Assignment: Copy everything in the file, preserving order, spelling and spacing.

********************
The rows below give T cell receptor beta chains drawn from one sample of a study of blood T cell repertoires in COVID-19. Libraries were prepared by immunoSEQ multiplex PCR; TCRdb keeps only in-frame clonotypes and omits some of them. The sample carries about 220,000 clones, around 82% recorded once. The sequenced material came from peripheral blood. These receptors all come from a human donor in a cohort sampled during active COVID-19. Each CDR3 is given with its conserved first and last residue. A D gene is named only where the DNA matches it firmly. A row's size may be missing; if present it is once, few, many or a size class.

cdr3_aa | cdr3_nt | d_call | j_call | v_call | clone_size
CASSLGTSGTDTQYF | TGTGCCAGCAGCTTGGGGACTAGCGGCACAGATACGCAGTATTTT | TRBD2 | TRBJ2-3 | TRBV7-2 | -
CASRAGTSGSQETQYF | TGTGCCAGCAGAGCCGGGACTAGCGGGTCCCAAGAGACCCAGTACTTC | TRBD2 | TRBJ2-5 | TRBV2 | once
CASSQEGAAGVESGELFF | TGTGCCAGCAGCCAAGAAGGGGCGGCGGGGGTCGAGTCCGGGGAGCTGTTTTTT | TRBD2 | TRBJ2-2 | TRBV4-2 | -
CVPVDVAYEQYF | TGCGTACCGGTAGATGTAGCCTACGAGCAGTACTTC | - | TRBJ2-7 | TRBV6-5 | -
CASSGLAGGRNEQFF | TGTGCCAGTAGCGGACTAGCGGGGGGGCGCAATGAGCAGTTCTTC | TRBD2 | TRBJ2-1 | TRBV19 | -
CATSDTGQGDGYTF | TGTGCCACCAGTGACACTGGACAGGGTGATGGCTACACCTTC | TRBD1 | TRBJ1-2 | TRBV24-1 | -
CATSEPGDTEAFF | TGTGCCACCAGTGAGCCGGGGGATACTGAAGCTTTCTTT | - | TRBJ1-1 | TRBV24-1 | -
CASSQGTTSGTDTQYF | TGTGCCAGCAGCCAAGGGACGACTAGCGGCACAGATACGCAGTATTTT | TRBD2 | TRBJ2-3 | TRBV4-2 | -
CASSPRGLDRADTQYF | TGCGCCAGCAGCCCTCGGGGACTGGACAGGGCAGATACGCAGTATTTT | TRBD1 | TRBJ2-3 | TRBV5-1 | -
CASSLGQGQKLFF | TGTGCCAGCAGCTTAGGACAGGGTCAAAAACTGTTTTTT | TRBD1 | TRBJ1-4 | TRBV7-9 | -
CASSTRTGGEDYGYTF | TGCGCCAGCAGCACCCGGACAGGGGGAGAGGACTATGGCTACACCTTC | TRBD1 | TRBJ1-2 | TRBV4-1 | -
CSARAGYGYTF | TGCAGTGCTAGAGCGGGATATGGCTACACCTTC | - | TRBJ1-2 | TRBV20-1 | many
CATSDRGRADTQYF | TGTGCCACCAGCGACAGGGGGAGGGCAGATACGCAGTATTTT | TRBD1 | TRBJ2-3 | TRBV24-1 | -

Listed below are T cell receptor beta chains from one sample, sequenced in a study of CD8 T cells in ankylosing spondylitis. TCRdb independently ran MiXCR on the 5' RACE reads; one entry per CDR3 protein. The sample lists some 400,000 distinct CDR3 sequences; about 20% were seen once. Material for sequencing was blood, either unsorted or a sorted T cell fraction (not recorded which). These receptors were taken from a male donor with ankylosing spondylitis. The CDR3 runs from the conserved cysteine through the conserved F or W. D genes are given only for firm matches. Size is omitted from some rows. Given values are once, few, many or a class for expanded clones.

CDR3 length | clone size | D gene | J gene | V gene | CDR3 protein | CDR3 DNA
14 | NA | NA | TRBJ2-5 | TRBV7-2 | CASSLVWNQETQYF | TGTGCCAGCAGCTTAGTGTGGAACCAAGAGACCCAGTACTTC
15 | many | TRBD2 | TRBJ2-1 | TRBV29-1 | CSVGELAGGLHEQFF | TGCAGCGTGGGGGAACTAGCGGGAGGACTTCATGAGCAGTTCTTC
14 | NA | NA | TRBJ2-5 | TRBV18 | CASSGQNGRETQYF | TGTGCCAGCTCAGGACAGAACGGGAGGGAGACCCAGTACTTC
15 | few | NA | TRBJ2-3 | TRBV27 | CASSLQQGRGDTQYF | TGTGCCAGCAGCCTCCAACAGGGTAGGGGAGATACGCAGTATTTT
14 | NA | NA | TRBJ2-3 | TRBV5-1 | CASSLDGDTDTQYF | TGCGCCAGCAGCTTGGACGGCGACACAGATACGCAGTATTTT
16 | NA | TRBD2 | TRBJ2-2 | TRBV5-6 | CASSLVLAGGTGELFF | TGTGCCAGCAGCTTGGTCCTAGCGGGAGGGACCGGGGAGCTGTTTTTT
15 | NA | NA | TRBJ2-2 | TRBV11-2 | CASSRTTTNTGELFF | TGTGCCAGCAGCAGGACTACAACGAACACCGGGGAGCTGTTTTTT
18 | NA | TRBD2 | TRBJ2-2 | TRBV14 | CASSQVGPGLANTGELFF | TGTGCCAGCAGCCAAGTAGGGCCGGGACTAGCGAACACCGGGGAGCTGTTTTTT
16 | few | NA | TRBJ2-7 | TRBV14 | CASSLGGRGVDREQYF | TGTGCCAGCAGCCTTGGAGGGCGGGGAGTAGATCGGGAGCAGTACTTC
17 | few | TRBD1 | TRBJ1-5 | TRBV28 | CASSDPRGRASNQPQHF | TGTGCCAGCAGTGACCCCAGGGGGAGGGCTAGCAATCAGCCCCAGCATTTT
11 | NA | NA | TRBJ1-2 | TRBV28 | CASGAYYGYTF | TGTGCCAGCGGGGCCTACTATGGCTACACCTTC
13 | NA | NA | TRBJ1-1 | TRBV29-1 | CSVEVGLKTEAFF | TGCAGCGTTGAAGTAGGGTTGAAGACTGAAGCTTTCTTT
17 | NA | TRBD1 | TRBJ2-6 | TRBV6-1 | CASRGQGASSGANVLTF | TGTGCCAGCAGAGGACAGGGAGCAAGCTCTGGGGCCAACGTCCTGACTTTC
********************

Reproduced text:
The rows below give T cell receptor beta chains drawn from one sample of a study of blood T cell repertoires in COVID-19. Libraries were prepared by immunoSEQ multiplex PCR; TCRdb keeps only in-frame clonotypes and omits some of them. The sample carries about 220,000 clones, around 82% recorded once. The sequenced material came from peripheral blood. These receptors all come from a human donor in a cohort sampled during active COVID-19. Each CDR3 is given with its conserved first and last residue. A D gene is named only where the DNA matches it firmly. A row's size may be missing; if present it is once, few, many or a size class.

cdr3_aa | cdr3_nt | d_call | j_call | v_call | clone_size
CASSLGTSGTDTQYF | TGTGCCAGCAGCTTGGGGACTAGCGGCACAGATACGCAGTATTTT | TRBD2 | TRBJ2-3 | TRBV7-2 | -
CASRAGTSGSQETQYF | TGTGCCAGCAGAGCCGGGACTAGCGGGTCCCAAGAGACCCAGTACTTC | TRBD2 | TRBJ2-5 | TRBV2 | once
CASSQEGAAGVESGELFF | TGTGCCAGCAGCCAAGAAGGGGCGGCGGGGGTCGAGTCCGGGGAGCTGTTTTTT | TRBD2 | TRBJ2-2 | TRBV4-2 | -
CVPVDVAYEQYF | TGCGTACCGGTAGATGTAGCCTACGAGCAGTACTTC | - | TRBJ2-7 | TRBV6-5 | -
CASSGLAGGRNEQFF | TGTGCCAGTAGCGGACTAGCGGGGGGGCGCAATGAGCAGTTCTTC | TRBD2 | TRBJ2-1 | TRBV19 | -
CATSDTGQGDGYTF | TGTGCCACCAGTGACACTGGACAGGGTGATGGCTACACCTTC | TRBD1 | TRBJ1-2 | TRBV24-1 | -
CATSEPGDTEAFF | TGTGCCACCAGTGAGCCGGGGGATACTGAAGCTTTCTTT | - | TRBJ1-1 | TRBV24-1 | -
CASSQGTTSGTDTQYF | TGTGCCAGCAGCCAAGGGACGACTAGCGGCACAGATACGCAGTATTTT | TRBD2 | TRBJ2-3 | TRBV4-2 | -
CASSPRGLDRADTQYF | TGCGCCAGCAGCCCTCGGGGACTGGACAGGGCAGATACGCAGTATTTT | TRBD1 | TRBJ2-3 | TRBV5-1 | -
CASSLGQGQKLFF | TGTGCCAGCAGCTTAGGACAGGGTCAAAAACTGTTTTTT | TRBD1 | TRBJ1-4 | TRBV7-9 | -
CASSTRTGGEDYGYTF | TGCGCCAGCAGCACCCGGACAGGGGGAGAGGACTATGGCTACACCTTC | TRBD1 | TRBJ1-2 | TRBV4-1 | -
CSARAGYGYTF | TGCAGTGCTAGAGCGGGATATGGCTACACCTTC | - | TRBJ1-2 | TRBV20-1 | many
CATSDRGRADTQYF | TGTGCCACCAGCGACAGGGGGAGGGCAGATACGCAGTATTTT | TRBD1 | TRBJ2-3 | TRBV24-1 | -

Listed below are T cell receptor beta chains from one sample, sequenced in a study of CD8 T cells in ankylosing spondylitis. TCRdb independently ran MiXCR on the 5' RACE reads; one entry per CDR3 protein. The sample lists some 400,000 distinct CDR3 sequences; about 20% were seen once. Material for sequencing was blood, either unsorted or a sorted T cell fraction (not recorded which). These receptors were taken from a male donor with ankylosing spondylitis. The CDR3 runs from the conserved cysteine through the conserved F or W. D genes are given only for firm matches. Size is omitted from some rows. Given values are once, few, many or a class for expanded clones.

CDR3 length | clone size | D gene | J gene | V gene | CDR3 protein | CDR3 DNA
14 | NA | NA | TRBJ2-5 | TRBV7-2 | CASSLVWNQETQYF | TGTGCCAGCAGCTTAGTGTGGAACCAAGAGACCCAGTACTTC
15 | many | TRBD2 | TRBJ2-1 | TRBV29-1 | CSVGELAGGLHEQFF | TGCAGCGTGGGGGAACTAGCGGGAGGACTTCATGAGCAGTTCTTC
14 | NA | NA | TRBJ2-5 | TRBV18 | CASSGQNGRETQYF | TGTGCCAGCTCAGGACAGAACGGGAGGGAGACCCAGTACTTC
15 | few | NA | TRBJ2-3 | TRBV27 | CASSLQQGRGDTQYF | TGTGCCAGCAGCCTCCAACAGGGTAGGGGAGATACGCAGTATTTT
14 | NA | NA | TRBJ2-3 | TRBV5-1 | CASSLDGDTDTQYF | TGCGCCAGCAGCTTGGACGGCGACACAGATACGCAGTATTTT
16 | NA | TRBD2 | TRBJ2-2 | TRBV5-6 | CASSLVLAGGTGELFF | TGTGCCAGCAGCTTGGTCCTAGCGGGAGGGACCGGGGAGCTGTTTTTT
15 | NA | NA | TRBJ2-2 | TRBV11-2 | CASSRTTTNTGELFF | TGTGCCAGCAGCAGGACTACAACGAACACCGGGGAGCTGTTTTTT
18 | NA | TRBD2 | TRBJ2-2 | TRBV14 | CASSQVGPGLANTGELFF | TGTGCCAGCAGCCAAGTAGGGCCGGGACTAGCGAACACCGGGGAGCTGTTTTTT
16 | few | NA | TRBJ2-7 | TRBV14 | CASSLGGRGVDREQYF | TGTGCCAGCAGCCTTGGAGGGCGGGGAGTAGATCGGGAGCAGTACTTC
17 | few | TRBD1 | TRBJ1-5 | TRBV28 | CASSDPRGRASNQPQHF | TGTGCCAGCAGTGACCCCAGGGGGAGGGCTAGCAATCAGCCCCAGCATTTT
11 | NA | NA | TRBJ1-2 | TRBV28 | CASGAYYGYTF | TGTGCCAGCGGGGCCTACTATGGCTACACCTTC
13 | NA | NA | TRBJ1-1 | TRBV29-1 | CSVEVGLKTEAFF | TGCAGCGTTGAAGTAGGGTTGAAGACTGAAGCTTTCTTT
17 | NA | TRBD1 | TRBJ2-6 | TRBV6-1 | CASRGQGASSGANVLTF | TGTGCCAGCAGAGGACAGGGAGCAAGCTCTGGGGCCAACGTCCTGACTTTC